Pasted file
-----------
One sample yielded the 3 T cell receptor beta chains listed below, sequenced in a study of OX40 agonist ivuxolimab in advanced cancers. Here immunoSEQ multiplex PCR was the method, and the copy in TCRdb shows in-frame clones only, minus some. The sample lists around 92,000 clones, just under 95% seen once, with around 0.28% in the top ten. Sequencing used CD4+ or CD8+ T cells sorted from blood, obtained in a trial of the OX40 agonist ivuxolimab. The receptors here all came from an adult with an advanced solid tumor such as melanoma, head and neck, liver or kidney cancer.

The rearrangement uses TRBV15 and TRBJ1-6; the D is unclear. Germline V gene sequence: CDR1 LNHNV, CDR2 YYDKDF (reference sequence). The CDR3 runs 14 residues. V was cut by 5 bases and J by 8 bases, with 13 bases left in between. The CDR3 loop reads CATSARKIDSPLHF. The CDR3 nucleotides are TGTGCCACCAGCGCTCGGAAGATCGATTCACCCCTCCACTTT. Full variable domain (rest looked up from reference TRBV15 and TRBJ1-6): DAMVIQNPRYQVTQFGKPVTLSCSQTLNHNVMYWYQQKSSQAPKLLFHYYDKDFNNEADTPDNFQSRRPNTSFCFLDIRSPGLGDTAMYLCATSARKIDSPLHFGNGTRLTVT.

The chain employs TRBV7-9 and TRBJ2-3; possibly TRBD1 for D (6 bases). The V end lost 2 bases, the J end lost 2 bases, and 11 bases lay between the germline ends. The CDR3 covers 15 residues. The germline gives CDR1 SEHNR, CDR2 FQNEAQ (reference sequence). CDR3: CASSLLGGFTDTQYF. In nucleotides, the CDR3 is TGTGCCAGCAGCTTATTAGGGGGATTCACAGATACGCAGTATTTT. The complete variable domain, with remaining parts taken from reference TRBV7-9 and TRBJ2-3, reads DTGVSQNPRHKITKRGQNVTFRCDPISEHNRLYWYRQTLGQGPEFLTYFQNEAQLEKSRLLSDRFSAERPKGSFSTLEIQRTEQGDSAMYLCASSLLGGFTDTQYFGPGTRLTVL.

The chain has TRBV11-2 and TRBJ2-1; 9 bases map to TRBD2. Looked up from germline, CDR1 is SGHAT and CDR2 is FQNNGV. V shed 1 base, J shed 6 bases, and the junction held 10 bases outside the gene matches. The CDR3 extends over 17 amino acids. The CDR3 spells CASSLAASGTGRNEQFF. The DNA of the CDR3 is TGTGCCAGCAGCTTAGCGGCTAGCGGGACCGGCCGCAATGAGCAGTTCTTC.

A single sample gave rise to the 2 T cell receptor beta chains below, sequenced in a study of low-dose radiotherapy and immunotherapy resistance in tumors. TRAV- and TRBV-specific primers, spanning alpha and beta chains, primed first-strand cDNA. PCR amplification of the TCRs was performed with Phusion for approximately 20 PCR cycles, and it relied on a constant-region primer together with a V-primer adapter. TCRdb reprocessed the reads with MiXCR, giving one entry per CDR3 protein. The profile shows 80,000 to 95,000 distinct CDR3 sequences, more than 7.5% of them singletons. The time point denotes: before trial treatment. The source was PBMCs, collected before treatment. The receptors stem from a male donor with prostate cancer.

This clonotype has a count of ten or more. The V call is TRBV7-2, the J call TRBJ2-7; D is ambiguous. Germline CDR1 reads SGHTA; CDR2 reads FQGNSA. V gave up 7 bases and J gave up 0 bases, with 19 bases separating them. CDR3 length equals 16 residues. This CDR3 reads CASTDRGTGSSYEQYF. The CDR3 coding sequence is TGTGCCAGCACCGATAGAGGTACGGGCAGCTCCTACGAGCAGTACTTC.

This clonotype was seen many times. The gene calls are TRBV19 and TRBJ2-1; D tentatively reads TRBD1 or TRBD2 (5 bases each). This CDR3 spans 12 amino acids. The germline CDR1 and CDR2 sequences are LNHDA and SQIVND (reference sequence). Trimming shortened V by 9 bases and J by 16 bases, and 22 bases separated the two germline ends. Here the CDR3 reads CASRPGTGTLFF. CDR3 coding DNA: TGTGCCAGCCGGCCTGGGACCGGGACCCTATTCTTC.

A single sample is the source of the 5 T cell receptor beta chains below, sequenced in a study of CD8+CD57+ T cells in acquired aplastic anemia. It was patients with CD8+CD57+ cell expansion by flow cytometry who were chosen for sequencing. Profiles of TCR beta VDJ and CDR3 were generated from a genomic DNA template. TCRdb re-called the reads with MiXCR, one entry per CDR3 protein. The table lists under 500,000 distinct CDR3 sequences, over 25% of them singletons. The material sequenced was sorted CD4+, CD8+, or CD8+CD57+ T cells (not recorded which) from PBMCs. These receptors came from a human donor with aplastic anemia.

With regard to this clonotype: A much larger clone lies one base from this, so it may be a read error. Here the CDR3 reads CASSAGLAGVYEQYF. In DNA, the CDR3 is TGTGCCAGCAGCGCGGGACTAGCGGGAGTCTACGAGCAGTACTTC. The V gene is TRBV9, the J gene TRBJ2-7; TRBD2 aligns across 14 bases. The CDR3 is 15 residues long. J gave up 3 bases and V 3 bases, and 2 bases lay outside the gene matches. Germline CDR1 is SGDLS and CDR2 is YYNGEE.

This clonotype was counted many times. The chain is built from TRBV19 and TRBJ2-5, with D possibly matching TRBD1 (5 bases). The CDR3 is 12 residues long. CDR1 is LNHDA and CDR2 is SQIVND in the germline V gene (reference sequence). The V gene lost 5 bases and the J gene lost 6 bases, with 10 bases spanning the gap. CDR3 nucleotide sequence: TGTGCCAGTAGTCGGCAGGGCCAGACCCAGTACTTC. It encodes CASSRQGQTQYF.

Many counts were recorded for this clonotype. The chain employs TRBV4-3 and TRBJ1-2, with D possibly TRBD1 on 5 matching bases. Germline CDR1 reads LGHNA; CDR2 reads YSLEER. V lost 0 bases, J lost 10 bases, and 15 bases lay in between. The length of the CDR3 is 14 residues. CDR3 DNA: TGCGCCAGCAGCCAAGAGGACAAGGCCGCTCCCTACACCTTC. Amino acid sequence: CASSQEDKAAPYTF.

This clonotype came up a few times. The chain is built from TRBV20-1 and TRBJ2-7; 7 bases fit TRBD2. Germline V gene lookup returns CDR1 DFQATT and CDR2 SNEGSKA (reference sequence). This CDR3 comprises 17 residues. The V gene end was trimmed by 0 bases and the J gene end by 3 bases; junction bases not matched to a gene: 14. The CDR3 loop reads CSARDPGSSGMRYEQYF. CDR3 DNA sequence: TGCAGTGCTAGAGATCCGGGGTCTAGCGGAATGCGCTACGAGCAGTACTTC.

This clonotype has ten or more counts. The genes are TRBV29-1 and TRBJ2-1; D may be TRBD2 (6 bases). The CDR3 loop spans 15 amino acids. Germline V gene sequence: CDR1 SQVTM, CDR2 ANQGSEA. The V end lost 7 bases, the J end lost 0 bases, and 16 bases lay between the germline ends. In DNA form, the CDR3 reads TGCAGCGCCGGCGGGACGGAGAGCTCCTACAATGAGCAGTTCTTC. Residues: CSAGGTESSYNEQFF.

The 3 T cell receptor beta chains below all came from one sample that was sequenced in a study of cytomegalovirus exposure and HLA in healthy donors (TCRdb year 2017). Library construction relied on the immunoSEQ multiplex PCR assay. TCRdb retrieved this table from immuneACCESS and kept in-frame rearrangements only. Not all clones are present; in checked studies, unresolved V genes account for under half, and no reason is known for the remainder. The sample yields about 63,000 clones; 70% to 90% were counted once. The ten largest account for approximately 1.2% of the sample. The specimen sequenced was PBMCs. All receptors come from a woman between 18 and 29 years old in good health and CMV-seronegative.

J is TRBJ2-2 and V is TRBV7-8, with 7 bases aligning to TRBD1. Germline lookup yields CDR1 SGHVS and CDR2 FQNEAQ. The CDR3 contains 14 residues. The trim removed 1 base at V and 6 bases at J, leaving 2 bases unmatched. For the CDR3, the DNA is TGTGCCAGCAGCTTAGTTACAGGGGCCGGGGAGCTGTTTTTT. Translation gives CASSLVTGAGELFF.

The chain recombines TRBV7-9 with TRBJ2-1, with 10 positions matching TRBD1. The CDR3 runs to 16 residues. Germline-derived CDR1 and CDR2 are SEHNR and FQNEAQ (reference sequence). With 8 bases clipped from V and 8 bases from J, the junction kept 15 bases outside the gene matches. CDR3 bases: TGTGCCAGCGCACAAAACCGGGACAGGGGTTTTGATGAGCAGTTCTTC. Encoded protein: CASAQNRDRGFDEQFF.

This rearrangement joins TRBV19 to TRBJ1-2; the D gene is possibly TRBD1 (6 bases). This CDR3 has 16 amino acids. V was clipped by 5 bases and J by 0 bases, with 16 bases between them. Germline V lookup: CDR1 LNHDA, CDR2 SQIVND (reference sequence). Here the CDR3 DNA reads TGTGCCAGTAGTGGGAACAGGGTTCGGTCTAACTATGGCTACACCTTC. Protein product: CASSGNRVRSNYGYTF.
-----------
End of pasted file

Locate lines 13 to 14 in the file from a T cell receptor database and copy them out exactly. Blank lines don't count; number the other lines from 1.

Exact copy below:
This clonotype has ten or more counts. The genes are TRBV29-1 and TRBJ2-1; D may be TRBD2 (6 bases). The CDR3 loop spans 15 amino acids. Germline V gene sequence: CDR1 SQVTM, CDR2 ANQGSEA. The V end lost 7 bases, the J end lost 0 bases, and 16 bases lay between the germline ends. In DNA form, the CDR3 reads TGCAGCGCCGGCGGGACGGAGAGCTCCTACAATGAGCAGTTCTTC. Residues: CSAGGTESSYNEQFF.

The 3 T cell receptor beta chains below all came from one sample that was sequenced in a study of cytomegalovirus exposure and HLA in healthy donors (TCRdb year 2017). Library construction relied on the immunoSEQ multiplex PCR assay. TCRdb retrieved this table from immuneACCESS and kept in-frame rearrangements only. Not all clones are present; in checked studies, unresolved V genes account for under half, and no reason is known for the remainder. The sample yields about 63,000 clones; 70% to 90% were counted once. The ten largest account for approximately 1.2% of the sample. The specimen sequenced was PBMCs. All receptors come from a woman between 18 and 29 years old in good health and CMV-seronegative.